Echosounder preparations

As the weather calms down around the cruising path of the R/V Helmer Hanssen, Max prepares to operate the new Kongsberg echosounder. This is a wide band acoustic transducer EK80. What is unique and novel about it is that it chirps (which is like whistling for brief periods), instead of pinging (which is similar to honking on a car). Together with the AZFP (stands for Acoustics, Zooplankton, and Fish Profiler) echosounder from the ASL Environment Company, both echosounders will tell the team where the plankton and fish are located in the waters outside of the Ny Ålesund research station. Before that happens, the Arctic ABC team needs to know how to operate it, test that all its cables and connections are working, and come up with a plan on how best to install both instruments in the water.

Max with echosounder.

-Pedro De La Torre (Engineer, NTNU)

Our second sampling station

We are now at 75N. Yesterday we encountered rough seas, with winds at approximately 30 meters/second (!!). Some people were more sick than others, but we all managed to pull through and are in good spirits!

The zooplankton teams are getting ready to deploy another CTD, and a few more nets (WP3, WP2, multinet) for biological sampling. The samples taken from these nets will be used for a variety of studies. Two in particular will be assessing zooplankton community composition of small copepods, and behavioral studies of Calanus species (a copepod found in Arctic and sub-Arctic seas).

After we finish sampling, Jon Cohen (University of Delware) will deploy a light sensor into the water. This light sensor measures the bioluminescence of organisms found within these waters. Since organisms can be quite sensitive to non-natural light sources, the R/V Helmer Hanssen will move a bit away from the zooplankton sampling and turn off its exterior lights before deploying the sensor. That way, more of these smaller zooplankton animals will stay closer to the surface of the water, and the sample will be more representative of the polar night.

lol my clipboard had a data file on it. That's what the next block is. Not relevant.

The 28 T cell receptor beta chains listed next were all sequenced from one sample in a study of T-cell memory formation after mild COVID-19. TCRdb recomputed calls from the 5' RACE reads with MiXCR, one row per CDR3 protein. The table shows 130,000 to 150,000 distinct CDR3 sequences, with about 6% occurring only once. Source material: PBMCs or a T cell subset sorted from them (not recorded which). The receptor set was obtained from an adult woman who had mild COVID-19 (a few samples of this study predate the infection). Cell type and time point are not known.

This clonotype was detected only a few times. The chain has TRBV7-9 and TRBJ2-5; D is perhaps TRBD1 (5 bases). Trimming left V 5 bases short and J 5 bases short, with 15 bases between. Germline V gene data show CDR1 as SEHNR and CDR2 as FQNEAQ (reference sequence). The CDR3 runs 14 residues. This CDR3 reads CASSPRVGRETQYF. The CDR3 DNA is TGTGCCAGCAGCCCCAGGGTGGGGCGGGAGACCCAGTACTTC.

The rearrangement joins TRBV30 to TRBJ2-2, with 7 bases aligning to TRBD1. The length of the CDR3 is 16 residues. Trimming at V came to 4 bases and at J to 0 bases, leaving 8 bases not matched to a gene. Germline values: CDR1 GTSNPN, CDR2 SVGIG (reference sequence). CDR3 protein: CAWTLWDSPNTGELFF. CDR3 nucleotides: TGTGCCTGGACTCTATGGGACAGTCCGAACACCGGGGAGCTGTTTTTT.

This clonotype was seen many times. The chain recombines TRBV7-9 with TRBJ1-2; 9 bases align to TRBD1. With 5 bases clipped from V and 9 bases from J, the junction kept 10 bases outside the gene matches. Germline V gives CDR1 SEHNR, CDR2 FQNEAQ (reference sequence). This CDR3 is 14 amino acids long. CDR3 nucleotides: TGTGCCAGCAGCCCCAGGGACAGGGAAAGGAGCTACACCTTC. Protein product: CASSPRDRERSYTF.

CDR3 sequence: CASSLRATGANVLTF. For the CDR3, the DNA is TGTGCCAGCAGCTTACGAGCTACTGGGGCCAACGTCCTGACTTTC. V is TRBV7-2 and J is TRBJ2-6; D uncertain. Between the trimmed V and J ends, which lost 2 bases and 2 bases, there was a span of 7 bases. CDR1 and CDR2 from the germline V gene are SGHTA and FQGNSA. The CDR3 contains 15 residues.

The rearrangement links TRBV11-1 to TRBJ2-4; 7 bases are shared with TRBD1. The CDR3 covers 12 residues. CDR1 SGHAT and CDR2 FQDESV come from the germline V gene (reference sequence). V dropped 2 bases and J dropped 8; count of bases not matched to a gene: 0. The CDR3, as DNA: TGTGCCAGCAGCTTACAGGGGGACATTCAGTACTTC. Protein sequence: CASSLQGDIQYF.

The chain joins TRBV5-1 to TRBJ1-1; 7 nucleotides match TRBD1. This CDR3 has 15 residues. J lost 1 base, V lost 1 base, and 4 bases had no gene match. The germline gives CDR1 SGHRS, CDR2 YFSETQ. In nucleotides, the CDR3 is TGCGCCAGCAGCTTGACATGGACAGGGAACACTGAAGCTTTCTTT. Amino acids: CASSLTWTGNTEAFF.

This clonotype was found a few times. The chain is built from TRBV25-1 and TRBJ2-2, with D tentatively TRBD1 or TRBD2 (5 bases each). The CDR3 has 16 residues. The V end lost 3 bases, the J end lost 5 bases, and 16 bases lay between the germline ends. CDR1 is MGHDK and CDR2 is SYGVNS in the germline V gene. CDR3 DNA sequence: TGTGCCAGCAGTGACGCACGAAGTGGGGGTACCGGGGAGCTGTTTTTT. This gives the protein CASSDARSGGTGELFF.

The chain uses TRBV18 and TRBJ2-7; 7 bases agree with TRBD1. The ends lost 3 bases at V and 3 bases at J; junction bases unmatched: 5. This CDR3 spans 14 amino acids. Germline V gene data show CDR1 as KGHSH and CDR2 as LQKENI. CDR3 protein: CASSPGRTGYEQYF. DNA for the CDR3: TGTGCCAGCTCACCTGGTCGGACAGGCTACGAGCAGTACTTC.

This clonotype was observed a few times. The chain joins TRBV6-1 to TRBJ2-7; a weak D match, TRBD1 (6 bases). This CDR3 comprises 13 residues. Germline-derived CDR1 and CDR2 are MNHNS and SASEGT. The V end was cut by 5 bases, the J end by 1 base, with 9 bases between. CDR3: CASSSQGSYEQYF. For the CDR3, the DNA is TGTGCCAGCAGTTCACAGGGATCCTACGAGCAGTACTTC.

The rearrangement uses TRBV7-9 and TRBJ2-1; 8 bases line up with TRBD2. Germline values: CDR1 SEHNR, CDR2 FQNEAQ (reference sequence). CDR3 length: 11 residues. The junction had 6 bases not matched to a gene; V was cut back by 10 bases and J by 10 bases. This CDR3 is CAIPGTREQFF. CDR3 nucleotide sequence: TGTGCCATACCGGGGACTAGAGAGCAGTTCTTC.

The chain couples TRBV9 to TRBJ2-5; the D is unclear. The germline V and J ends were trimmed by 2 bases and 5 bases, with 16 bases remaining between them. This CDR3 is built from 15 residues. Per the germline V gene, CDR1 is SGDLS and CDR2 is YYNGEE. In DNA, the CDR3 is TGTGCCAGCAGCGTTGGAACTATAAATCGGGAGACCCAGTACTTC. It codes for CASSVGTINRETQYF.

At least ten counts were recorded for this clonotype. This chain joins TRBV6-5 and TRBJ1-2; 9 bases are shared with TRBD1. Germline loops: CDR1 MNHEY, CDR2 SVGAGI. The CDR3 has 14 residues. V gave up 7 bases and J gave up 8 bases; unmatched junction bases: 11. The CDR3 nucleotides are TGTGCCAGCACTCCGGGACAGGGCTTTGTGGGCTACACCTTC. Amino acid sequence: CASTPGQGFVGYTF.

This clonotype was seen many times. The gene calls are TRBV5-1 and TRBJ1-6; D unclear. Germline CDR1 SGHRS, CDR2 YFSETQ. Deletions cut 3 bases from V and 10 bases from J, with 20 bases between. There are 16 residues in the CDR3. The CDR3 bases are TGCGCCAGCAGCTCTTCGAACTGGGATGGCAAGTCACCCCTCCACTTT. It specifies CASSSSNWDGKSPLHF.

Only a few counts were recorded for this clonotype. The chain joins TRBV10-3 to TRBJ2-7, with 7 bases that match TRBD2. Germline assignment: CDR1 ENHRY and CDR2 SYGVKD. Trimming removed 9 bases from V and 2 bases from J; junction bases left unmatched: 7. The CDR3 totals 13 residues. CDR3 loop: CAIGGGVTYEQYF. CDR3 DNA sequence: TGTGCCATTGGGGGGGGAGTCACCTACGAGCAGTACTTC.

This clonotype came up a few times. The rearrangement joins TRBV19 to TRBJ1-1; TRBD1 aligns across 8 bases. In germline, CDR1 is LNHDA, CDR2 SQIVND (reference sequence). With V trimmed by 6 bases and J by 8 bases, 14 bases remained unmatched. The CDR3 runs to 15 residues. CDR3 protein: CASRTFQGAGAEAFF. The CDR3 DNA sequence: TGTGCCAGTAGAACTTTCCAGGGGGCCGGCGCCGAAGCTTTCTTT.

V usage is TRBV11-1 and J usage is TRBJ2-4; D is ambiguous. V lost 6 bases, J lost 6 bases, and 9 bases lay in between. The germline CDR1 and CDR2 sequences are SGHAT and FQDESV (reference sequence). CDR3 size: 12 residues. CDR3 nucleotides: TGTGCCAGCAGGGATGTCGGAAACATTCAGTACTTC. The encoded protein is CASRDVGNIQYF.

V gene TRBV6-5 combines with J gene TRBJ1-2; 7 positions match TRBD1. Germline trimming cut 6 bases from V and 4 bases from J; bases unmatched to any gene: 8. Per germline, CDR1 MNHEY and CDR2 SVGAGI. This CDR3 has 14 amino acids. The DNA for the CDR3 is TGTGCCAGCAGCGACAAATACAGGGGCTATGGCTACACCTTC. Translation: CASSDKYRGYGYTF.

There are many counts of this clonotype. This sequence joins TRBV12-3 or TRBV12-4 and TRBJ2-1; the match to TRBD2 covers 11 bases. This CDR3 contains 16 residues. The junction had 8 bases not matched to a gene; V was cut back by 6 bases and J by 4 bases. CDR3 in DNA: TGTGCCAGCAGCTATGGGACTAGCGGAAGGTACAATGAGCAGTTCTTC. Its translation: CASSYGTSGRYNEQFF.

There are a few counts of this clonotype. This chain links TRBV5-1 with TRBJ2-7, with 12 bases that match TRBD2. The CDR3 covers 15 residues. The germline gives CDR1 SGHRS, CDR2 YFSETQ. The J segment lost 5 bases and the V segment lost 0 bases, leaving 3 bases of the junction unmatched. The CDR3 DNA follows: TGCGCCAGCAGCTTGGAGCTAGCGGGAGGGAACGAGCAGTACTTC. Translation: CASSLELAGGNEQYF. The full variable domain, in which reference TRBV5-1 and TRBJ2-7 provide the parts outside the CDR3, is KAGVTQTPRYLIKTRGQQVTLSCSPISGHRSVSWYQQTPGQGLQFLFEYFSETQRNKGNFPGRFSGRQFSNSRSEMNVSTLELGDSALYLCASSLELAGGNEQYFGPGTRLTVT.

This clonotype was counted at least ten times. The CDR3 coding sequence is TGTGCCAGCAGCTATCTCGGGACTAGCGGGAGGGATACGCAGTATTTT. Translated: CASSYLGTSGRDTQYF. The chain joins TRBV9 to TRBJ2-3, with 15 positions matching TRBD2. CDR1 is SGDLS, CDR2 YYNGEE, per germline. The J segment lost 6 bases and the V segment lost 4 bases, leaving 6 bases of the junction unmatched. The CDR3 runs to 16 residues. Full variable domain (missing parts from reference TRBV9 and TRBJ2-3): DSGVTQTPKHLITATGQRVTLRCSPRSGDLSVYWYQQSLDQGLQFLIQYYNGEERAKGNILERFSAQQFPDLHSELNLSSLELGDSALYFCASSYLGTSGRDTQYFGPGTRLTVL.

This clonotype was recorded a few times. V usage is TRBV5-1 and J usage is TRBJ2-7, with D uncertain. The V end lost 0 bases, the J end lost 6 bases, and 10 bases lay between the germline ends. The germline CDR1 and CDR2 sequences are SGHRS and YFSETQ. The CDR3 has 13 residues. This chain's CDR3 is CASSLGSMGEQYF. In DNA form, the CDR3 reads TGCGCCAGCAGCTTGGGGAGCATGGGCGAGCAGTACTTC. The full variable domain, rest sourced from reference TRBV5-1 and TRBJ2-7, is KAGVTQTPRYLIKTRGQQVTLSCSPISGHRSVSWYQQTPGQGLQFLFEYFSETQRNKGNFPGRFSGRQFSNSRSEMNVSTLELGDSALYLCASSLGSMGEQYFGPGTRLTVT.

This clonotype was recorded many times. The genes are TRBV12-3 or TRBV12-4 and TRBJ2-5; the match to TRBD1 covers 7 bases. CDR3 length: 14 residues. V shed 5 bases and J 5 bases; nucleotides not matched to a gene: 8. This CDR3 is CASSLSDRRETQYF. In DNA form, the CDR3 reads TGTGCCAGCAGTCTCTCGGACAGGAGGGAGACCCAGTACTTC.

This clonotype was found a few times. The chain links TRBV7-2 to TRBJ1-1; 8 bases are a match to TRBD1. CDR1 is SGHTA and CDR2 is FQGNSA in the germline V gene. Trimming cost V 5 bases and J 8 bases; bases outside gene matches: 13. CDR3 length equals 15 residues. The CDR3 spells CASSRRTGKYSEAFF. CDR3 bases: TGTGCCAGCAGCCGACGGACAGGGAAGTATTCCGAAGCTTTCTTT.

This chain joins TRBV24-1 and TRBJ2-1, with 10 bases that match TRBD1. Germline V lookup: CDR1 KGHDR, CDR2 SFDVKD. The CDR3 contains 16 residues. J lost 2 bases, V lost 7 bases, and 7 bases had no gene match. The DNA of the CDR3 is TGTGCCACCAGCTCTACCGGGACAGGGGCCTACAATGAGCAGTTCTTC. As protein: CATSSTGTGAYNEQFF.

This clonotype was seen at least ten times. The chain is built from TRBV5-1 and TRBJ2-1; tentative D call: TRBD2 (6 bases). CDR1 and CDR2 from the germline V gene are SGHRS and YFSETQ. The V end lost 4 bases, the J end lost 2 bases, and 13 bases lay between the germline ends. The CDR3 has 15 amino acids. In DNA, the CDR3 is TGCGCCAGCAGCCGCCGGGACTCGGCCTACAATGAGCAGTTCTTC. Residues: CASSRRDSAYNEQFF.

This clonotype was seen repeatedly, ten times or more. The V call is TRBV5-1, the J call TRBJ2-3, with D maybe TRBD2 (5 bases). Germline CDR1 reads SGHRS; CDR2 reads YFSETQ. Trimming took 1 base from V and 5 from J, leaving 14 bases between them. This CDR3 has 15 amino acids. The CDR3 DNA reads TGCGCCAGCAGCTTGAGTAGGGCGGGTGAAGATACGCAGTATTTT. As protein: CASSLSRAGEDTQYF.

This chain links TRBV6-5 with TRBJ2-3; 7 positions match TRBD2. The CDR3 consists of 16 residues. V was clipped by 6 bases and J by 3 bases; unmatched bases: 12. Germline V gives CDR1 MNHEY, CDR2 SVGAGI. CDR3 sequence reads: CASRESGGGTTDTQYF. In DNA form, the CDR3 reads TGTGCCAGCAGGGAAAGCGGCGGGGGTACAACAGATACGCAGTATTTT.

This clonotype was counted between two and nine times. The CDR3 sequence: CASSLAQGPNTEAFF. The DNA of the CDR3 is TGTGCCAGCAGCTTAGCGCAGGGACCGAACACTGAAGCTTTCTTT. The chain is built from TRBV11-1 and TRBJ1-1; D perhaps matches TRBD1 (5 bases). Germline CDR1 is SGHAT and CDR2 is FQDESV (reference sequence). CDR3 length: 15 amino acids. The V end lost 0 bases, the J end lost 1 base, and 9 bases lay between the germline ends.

Malin enjoying the weather at 12 noon.

We plan on being in Van Mijen fjord this evening. Our first scheduled stop is in Longyearbyen on Sunday.

-Erin Kunisch (PhD candidate, UiT)

First research activities

Research activities started immediately after lunch onboard. A CTD (conductivity, temperature, and depth sensor for seawater), and two sampling nets (multinet and WB3) provided the first insight into the environmental and biological characteristics of the ocean outside the sheltered continental area. The first crate sent from the Scottish Association for Marine Science (SAMS) was opened, and it was like Christmas all over again.

The Arctic ABC technology team (the A in ABC) did not waste any time and setup a mini electronics lab in the instruments room onboard to begin testing the ICE-POPES (electronic sampling devices, which stands for Ice-tethered Platform Cluster for Optical, Physical, and Ecological Sensors, so not the Catholic kind) that will be deployed at Ny Ålesund in Svalbard. We hope that you can appreciate the looks on everyone’s faces–the engineers in charge were happy to see not only that the equipment made it, but that their tools and spare parts were right where they were supposed to be.

-Pedro De La Torre (Engineer, NTNU)